Hope Star from Hope, Arkansas on July 26, 1934 · Page 3
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Hope Star from Hope, Arkansas · Page 3

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Hope, Arkansas
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Thursday, July 26, 1934
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Page 3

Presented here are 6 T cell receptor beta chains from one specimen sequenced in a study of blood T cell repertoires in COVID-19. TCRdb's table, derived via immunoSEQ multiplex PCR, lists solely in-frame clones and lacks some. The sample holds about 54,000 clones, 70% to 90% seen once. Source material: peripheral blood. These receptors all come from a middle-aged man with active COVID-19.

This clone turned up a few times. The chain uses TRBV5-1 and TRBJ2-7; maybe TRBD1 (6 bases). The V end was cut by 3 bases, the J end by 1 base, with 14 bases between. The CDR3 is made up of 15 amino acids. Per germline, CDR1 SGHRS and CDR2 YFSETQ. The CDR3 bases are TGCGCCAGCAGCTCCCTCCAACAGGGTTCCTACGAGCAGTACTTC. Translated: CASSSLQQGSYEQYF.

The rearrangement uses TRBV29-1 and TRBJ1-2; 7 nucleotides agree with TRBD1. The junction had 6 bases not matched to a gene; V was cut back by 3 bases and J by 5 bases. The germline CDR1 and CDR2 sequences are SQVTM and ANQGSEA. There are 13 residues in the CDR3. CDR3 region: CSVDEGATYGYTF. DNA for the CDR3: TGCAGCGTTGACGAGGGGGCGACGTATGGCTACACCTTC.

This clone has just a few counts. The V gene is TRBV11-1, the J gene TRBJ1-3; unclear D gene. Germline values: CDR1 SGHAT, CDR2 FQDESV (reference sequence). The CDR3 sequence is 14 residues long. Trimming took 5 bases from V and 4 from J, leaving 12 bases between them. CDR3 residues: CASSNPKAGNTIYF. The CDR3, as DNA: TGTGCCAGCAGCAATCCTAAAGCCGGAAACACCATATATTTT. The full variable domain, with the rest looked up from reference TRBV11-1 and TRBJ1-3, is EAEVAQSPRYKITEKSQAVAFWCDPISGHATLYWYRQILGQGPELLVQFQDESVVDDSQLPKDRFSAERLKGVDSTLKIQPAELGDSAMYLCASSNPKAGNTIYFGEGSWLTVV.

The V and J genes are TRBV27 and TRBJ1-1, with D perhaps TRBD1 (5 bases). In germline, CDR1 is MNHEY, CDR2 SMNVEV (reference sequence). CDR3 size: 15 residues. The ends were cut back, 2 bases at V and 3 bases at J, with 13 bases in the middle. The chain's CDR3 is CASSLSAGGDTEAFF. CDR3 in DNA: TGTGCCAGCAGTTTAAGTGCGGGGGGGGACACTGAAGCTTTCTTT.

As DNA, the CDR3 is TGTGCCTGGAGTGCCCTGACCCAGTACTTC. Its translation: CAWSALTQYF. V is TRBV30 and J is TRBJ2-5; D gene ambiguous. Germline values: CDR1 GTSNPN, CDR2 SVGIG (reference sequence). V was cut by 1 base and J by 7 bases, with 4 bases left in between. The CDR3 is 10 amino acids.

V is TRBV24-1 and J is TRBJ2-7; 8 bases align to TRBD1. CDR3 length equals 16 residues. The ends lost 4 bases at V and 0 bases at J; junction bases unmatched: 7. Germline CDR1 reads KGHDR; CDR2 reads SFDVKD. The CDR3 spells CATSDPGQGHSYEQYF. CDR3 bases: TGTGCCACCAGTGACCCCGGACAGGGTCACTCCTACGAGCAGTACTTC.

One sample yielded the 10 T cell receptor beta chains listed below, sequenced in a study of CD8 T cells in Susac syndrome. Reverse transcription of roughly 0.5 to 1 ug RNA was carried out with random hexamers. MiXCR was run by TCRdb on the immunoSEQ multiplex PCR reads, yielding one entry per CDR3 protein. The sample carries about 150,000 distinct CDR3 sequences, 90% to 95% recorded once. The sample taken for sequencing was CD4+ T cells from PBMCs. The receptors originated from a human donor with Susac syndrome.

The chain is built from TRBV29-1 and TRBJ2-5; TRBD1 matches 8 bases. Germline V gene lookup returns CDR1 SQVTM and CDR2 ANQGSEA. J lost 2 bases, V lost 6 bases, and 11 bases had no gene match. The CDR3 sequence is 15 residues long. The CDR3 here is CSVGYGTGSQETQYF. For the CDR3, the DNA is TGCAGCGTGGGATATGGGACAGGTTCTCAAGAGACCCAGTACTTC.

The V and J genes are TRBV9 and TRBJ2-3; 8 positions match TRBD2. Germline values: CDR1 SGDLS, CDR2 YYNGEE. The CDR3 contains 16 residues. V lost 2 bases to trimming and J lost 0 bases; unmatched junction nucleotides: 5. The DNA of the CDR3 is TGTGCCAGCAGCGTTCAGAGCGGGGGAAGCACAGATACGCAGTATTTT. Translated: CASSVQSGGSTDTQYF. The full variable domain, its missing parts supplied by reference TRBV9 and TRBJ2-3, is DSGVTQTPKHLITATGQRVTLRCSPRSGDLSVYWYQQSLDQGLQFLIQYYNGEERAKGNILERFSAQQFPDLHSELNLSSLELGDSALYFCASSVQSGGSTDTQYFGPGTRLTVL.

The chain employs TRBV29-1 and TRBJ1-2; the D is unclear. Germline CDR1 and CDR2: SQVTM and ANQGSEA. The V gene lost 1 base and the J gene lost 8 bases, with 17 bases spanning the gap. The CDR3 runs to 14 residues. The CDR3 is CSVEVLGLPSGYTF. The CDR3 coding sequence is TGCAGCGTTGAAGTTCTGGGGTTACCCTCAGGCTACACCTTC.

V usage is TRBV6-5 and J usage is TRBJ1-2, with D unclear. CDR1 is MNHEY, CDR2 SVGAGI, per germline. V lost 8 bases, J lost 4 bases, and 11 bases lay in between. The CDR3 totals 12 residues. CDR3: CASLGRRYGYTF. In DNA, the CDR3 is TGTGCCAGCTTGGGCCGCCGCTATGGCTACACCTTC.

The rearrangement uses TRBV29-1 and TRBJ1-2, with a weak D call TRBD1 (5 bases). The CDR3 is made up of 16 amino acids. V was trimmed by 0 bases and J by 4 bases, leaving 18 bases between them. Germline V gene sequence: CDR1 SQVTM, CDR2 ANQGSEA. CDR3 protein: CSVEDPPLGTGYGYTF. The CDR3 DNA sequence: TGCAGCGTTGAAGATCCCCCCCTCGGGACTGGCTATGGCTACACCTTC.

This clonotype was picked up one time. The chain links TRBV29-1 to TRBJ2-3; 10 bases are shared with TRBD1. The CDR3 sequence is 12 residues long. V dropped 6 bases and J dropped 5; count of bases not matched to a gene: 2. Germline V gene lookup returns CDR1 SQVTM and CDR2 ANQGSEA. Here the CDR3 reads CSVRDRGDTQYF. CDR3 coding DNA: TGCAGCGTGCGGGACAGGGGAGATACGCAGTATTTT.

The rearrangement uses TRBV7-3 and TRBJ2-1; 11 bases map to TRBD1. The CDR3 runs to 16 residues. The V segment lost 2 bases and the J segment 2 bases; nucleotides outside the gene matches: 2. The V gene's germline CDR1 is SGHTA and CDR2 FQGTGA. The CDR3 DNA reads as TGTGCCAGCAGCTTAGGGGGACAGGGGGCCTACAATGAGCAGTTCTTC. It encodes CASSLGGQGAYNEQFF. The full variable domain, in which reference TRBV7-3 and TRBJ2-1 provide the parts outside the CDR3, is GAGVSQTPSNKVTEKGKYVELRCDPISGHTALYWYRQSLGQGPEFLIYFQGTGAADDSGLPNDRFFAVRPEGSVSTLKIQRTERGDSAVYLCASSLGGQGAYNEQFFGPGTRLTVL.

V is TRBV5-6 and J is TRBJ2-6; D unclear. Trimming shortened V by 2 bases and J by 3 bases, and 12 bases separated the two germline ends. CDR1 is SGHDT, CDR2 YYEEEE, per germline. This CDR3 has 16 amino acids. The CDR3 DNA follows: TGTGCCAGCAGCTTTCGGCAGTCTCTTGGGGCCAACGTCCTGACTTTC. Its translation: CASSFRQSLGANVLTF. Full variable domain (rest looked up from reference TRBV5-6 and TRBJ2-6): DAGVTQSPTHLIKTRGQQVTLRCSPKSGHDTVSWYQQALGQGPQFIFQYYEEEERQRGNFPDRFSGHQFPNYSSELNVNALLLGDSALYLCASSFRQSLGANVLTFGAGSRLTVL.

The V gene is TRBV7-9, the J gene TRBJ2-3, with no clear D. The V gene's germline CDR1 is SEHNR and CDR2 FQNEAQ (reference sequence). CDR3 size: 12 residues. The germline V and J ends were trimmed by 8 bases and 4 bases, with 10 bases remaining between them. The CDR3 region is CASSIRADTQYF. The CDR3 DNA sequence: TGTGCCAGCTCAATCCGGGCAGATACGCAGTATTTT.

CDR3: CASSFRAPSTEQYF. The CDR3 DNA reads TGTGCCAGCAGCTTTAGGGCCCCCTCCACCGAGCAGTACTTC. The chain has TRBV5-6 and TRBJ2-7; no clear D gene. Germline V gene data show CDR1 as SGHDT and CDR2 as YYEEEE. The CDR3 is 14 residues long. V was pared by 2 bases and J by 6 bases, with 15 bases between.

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M3 Thursday, July 26, 1934 HOPE STAR, HOPE, ARKANSAS MRS. SID HENRY TELEPHONE 821 Happiness Happiness is like a crystal, Fair and exquisite and clear, Broken in n million pieces, Scattered far and near; Now and (lien along life's pathway, Lo, some .shinging fragments fall. But (here are HO many pieces, No line ever finds them all. You may find :i bit of beauty Or nn honest slime of wealth, While another just, lie-side you fiiilher.s honor, love or health; Vnin to choose or grasp unduly, Broken is the perfect ball, And (her ar(! no many pieces, No one ever finds them all. Yd the wise 1 , as on they journey, Trcasuse every fragment clear; Fit them MI, they may together, Ima^in^ (he shattered sphere; Learning rvrr to bo thankful Thoiii:li their share nf it be small, lor it has .•-:•) many pieces, No one ever finds them all. Selected NOW THE OLD MAESTRO HIMSELF! " Mrs. Morgan Griffin of ElDorndo is the guest of her coosin, Mrs. J. R. Williams and Mr. Williams. Mis sLucy Boyd has returned from a 10 days visit to the Century of Progress Exposition in Chlago, 111. Miss Frances Harrell is spending the wck visiting with friends in Waldo. The Edith Thompson Sunday school class will enjoy a picnic Friday evening at 7:30 at Fair Park, with Group 3 as host. Y o w s a h I Leading all 1110 lads and lassies in ond out of si* new 1111 lonqs in a speedy, romanc ing musicomcdyl JACK OAKIE BEN BERNIE DOROTHY DELL ARLINE JUDGE —Hollywood on Parade— Carlnoii—nncl—News Mr. and Mrs. Van Mills and daughters, Olive Cleo, Mary Van and Patsy of Little Rock, Mr. and Mrs. Ike Mills of Gurdon, Mr. and Mrs. Fred Yocum and son of Hope were Wednesday dinner guests of Mr. and Mrs. S. B. Adams and Mr. G. E. Roberts at Pleasant View Plant Farm. Mrs. Me- Adams was presented with a beautiful Colonial lea set. Ihe Wednesday contract bridge club held htcir regular weekly game with Mrs. E. M. McWilliams at her home on East Third street. Bridge was played from two tables with the favors going to Mrd. Lloyd Spencer and Mrs. J. F. Gorin. Mrs. C. E. Lowthorp will leave Friday for a visit with relatives and_ friends in Little Rock. Miss Hazel Burzeltc of Memphis will arrive Saturday for a visit with friends in the city. Mrs. W. Q. Warren lias returned from a visit with her daughter, Mrs. Clyde Yarbrough and Mr. Yarbrough in Shrtveport. Mr. and Mrs. Jack Williams are spending a few days vacationing in Galveston. Mr. and Mrs. G. B. Higgason and family of Irving, Texas arc guests of Judge and Mrs. L. F. Higgason and other relatives and friends. Mr. and Mrs. Gordon H. Campbell announce the birth of a little daughter, Thursday morning, July 2fi, at the Josephine hospital. Mrs. F. M. Vclvin and Mrs. James Vaughan who have been visiting with friends and relatives left Wednesday for their home in Fort Worth, but were to stop overnight in Tcxarkana with their nieve, Mrs. T. C. Arnold. They were accompanied as fas as Tcxarkana by their sister, Mrs. Cox, who has spent a few days with hlr daughter, Mrs. Arnold. Straighten Up Now "Lend me five dollars, old man. promise you, on the word of a gentleman, to pay it back tomorrow." "Bring the gentleman around anc let we see him."—Montreal Star. Slain Wife Was Planning Divorce Mrs. Thomas' Letter to Husband Found in House by Coroner LITTLE ROCK.—While R. B. (Tommy) Thomas, 32, was being arraigned in North Little Rock Mninicapl Court Wednesday on two charges of murder, in connection with the slaying of his wife and Horace F. Steclc, 35, cigar stand proprietor, who Thomas said was his wife's paramour, Dr. Lawson C. Aday discovered a letter indicating Mrs. Thomas planned to leave her husband mid divorce him. The letter was found in a drawer in Mrs. Thomas' bedroom at their home, 154 Sheridan rond, Park Hill. It was addressed to "Tommy," and read: "I hale to have to do this, hut there is a limit to what 1 can take. I have done my host, linve tried to keep everything down and tried lo make it as'.easy as 1 could on you. "You haven't cared a damn about me, only as a servant, and I haven't been appreciated for what I have done as that. So am leaving you for good. | Will spend my 520 for a divorce— what I've been saving it for. Probably will surprise you but even though I seemed to enjoy your un- kindncss and ungratefulness, I hate! you beyond words. You needn't worry about me doing you dirt; I will iromise 1 won't, but if you ever lay j hand on me again I'll go the limit. Sec if you can find some one else to ill my place, ingrate." The letter was unsigned, and there vas no date on it, but Dr. Aday said ic was convinced it was written by Mrs. Thomas, probably before she left lome several days ago. Thomas said ic did not know of such a letter. Thomas, without an attorney, appeared in the North Little Rock court vith deputy sheriffs and waived pre- iminary hearings on charpcs of mur- ler. He was held to the grand jury jy Judge Wills, and returned to the Fulaski county jail to be held, without bond, until the grand jury meets. Mrs. Thomas' complaint to Dr. Aday, i short time before she died, that her itisband frequently mistreated her, was corroborated Wednesday by her 'ather, Cleve R. Berry, rural mail carrier of Conway. "Thomas mistreated my daughter throughout their married life,' 'he said Wednesday in Conway. "She left lim scvcra Himes and the only reason she returned to him was because of the fear that he would do just what he finally did. . He would not permit her to have any friends at all, even among other women, and Ireatcd her cruelly at all limes." He Qualified ' Motorist—"I want a chauffeur who can htink quickly in an emergency." Applicant—"That's me, sir! I never smashed a car yet that I couldn't think up an A-l excuse in five seconds."—San Diego Union. THREAT OF WAR (Continued from Page One) ment against eGrmany's interference in Austria ad declared the situation extremely serious. Slightly more than a month since Chancellor Hitler of Germany and Mussolini met in what seemed the most cordial almosphcre in Venice, the government-inspired press was Wednesday viewing with great resentment what it termed German interference in Austria, the nation on whose independence the two government leaders had said they agreed. Reports that the German ambassador at Vienna had taken part in the arrangement for safe conduct of the killers aroused particular resentment, although these reports were not verified definitely. Leaves were cancelled, and each unit was told to keep itself in full strength with all of its mechanical war devices in order. The order applied to 75,000 men north of Padua. A. & M. BOARD (Continued from Page One) had resigned when he refused to answer the direct question: "Have these trustees resigned, or have you a resignation signed by them for prcsntalion to Ihe governor?" It also became apparent that should the trustees resign or be removed by Governor Futrel), both J. B. Duncan of Enyland and R. L. Hyatt of Monticello the other trustees, also would offer their resignations. GATHERING CLOUDS (Continued from Page One) cd to run into millions of dollars. Tho reported dead: Adolph Socha, owner of a fishing camp near Sargent. Mrs. "Red" Howard of Bay City and her daughter. Hugh W. Herford, 03. of Houston. Daniel B. Singleton ofTcxas City. Six unidentified negroes. Mrs. Howard and her daughter had been staying at the Socha camp which was engulfed by a great tidal wave at the height of the storm. Singlelon was drowned at Freeport. The neg- roes wer reportd to have lost Iheir lives near Sargent in Malagorda county, but details of their drownings were not available immediately over the crippled communication lines. Collon crops were complelely ruin- ed in costal counties around Corpus Christi. Drouth previously had burned cotlon, feed and other crops far below normal production and the rain and winds today were believed to have finished the destruction. 19 Million Acres Revert to States Tax Delinquencies Heaviest in Florida—Second in Louisia NEW ORLEANS— (/Pj—The "alarming" reversion of land to public ownership because of tax delinquency in seven Southern states was cited Wednesday in a paper released by the United States Southern Forest Experiment station here. The report, prepared by Ronald B. Craig, assistant, forest economist, showed that in,238.000 acres of land, valued at more than $50,000,000, have reverted to tho seven states. Of this area, 12,272,000 acres were estimated to be forest land. "The effect of such wholesale reversion of forest and agricultural land is patent to anyone," the report slated. "Not only does it render the continued existence of local government precarious, but, it also increases (he lax burden on the land which is not delinquent." Tlie reversion of land to Ihe slates, which the analysis said began "on a large scale in l!)2fi," increased during the depression years lo "phenomenal and alarming proportions," and is "still rising." The acreage known and estimated to he in public title in the latter part of 1933, by stales, was given as follows: Miss Bernier in Lead at Saenger Miss Evans Second, Miss Simpson Third—Only Two Weeks to Go At the end of the fourth week in the Saenger's Hollywood Free Tour Contest there are startling changes in the lineup. With only two weeks to go, it's anybody's trip said Robert LaGrone, Jr., who with Walter E. Hussman, checked this week's votes with the Saenger manager. At the end of the fourth week .the standing is as follows: 1. No. &—Pudgy Bernier 30,620 2. No. 9—Mattie Evans 24,220 3. No. 6—Evelyn Simpson 21,115 4. No. 10—Mrs. Oliver Williaws....l8,910 5. No. 3—Crollar Walters 15,155 Some good programs this week brought the tailcnders up and with come extra good pictures for the coming week, some more big changes can be expected. Next Tuesday and Wednesday will again be contest days when James Cagney appears with Joan Blosdell in, "He Was Her Man." For next Thursday, Manager Swanke has arranged another big Western program when Ken Maynard comes in, "Smoking Guns," with a good line-up of good short subjects to follow. Watch Hope Star for further contestant standings and buy from your favorite your theater tickets. Florida Alabama .... Mississippi Louisiana Arkansas .. Oklahoma Texas ...11,800,000 80,000 ... 1,250,000 ... 2,708,000 ... 1.880,000 ... 600,000 .. 920,000 Firemen Celebrate Rodeo With Banquet A banquet was given Thursday night at New Capital Hotel ti members of the Hope Fire Department and other pcrscns instrumental in successfully staging the Fourth of July rodeo here. Shover Springs Crops are needing rain in this community. Mr. and Mrs. Oma Venerable anc family and Cecil Laseter are visiting John Laseter and other relatives in this community. Miss Ruby Walker of Naples, Texas is spending a few days with her aun Mrs. J. W. McWilliams and Allen Walker and family. Mrs. Kelly gray and children wer Wednesday guests of her grandparents Mr. and Mrs. John Reece. Mi. and Mrs. S. W. Bumpurs ol Marquez, Texas, and Mr. and Mrs Charley Garner were Sunday guests of Mrs. Ratun Aaron. Mr. and Mes. Chester Darwin o: Hope weer the dinner guests of Mr ant Mrs. J. W, McWilliama Sunday. Mrs. Younger Gentry; spent Tueday with Mr. and Mr. Grady Rsece. Mr. and Mrs. Jack Rogers spent the week end with Mr . Charles Rogers. Singing school is progressing nicely at this place. The revival meeting is being held at this place with both attendance and interest good. Several have been added to the churrh. The MWilliams well No. 1 is down about 700 feet and'work is progress- Ing niely now, cleye ing nicely now. Mrs. Emory Thompson and daughter were Wednesday guests of Mr . Gif- frod Byers and attended church here Wednesday night. Mrs. John Card spent several days with relatives here this wee kand at* attended church services. Winston Cobb and Miss Ruby Walker of Naples, Texas were Monday guests at the Virgil England home. Miss Ruby Walker of Naples, Miss Catherine Ross of Oak Grove anc Winston Cob were dinner guests ol Misses Ida Mae and LaVeta England Monday. Miss Forrest Ruggles has returned home after spending several days with relatives in Illinois and Pennsylvania. Bring on the Rack The natives of Central America whd gather the chicle-sap which forms Ihe basis of chewing*gum .lead terribly hard lives. But not so hard as they ought to be.—Boston Evening Trail- script. Shampoo, color rinse, finger way* and oil manicure all for.; $1.W Permanents $1.00 and up Mary's Beauty Shop Phone 287 Cannon Apartments WANTED OLD GOLD Watch Cases, Spectacle frames, Dental Crown, Etc. Umbrella and Cane Tops. LK. Butler 315 West Division PHONE 634 Fletcher McElhannon Candidate for CONGRESS will speak in Hempstead County at the following places and dates: Hope.... Saturday, July 28,2:30 P. M. Blevins....Monday, July 30,10 A. M. McCaskill.. Monday, July 30,2 P. M. Ozan Monday, July 30, 4 P. M. Washington..Tues. July 31,10 A. M. Columbus..Tuesday, July 31,2 P. M. Fulton ... Tuesday, July 31,4P.M. t f BUY NEXT WINTER'S Penney Presents an Out Standing Event Clearance 3 Days of Super Values Friday, Saturday, Monday July 27,28 & 30 Be There Early-Share In the Bargains Cotton Sack Each Bleached Only a few left. We are cleaning house. Ladies' Undies Bloomer;;, Panties, Step-ins. Never such values Remnants A big new assortment just made up. Price Clearance Shoes Repriccd from higher priced lineb. Still plenty of time for wear. Full Fashioned Silk Hose A clean up of summer colors. C House Dresses Another big assortment added KETS ^m y I "\7" I"] "j C^ I Now! loulL save! Hundreds of New Blankets Just Arrived Burr's Annual Summer Blanket Sale Opens Today With a Wonderful New Stock of Blankets, Just Unpacked! Now is the right time to buy! BE WISE! LQOKA&EAD! Prices may be higher in the Fall! Come in and see the beautiful lovely blankets you can get at these Low Burr Prices! Warm! Wooly! Astoundingly Low Priced/ Size 70x80 Sanitary .Napkins 12 to a box lOc Box Close Out Ladies' Silk Dresses While they last $ «fl £*i*> 1.66 Children's Anklets Pr Big Bath Towels Size 22x44 M e n' s Summer Caps Fast Color Prints 36 inches wide J.C. PENNEY a MtUitn- Sk Our "Lay-Away" Plan Guarantees Present Prices Come in now and make your selections— pay down only a small deposit and small weekly payments—and we'll hold your blankets until you want them! What could be easier, more convenient, and better insurance against price increases! Deep nap that gives that cozy, soft, luxurious feeling—and a LOW PRICE that gives you assurance of the greatest economy of the year! Choice of soft Pastel Plaids. Size 70x80, Fart Wool Plaid blanket. Sateen bound. Choice of shades. Size 70x80, Part Wool blanket. Sateen bound. Choice of col- $179 •• PR.. Size 70x80 Fart Wool Flaid blankets. Sateen bound. Choice of colors. PAIR. Size 72x84, Part Wool Plaid blanket. Sateen bound. Choice of colors. PAIR. PR. $998 MB PR: Size 72x84, Wool blanket in choice of soft pastel shades. PAIR. Size 66x80 Part Wool Plaid blanket. Choice of color combinations.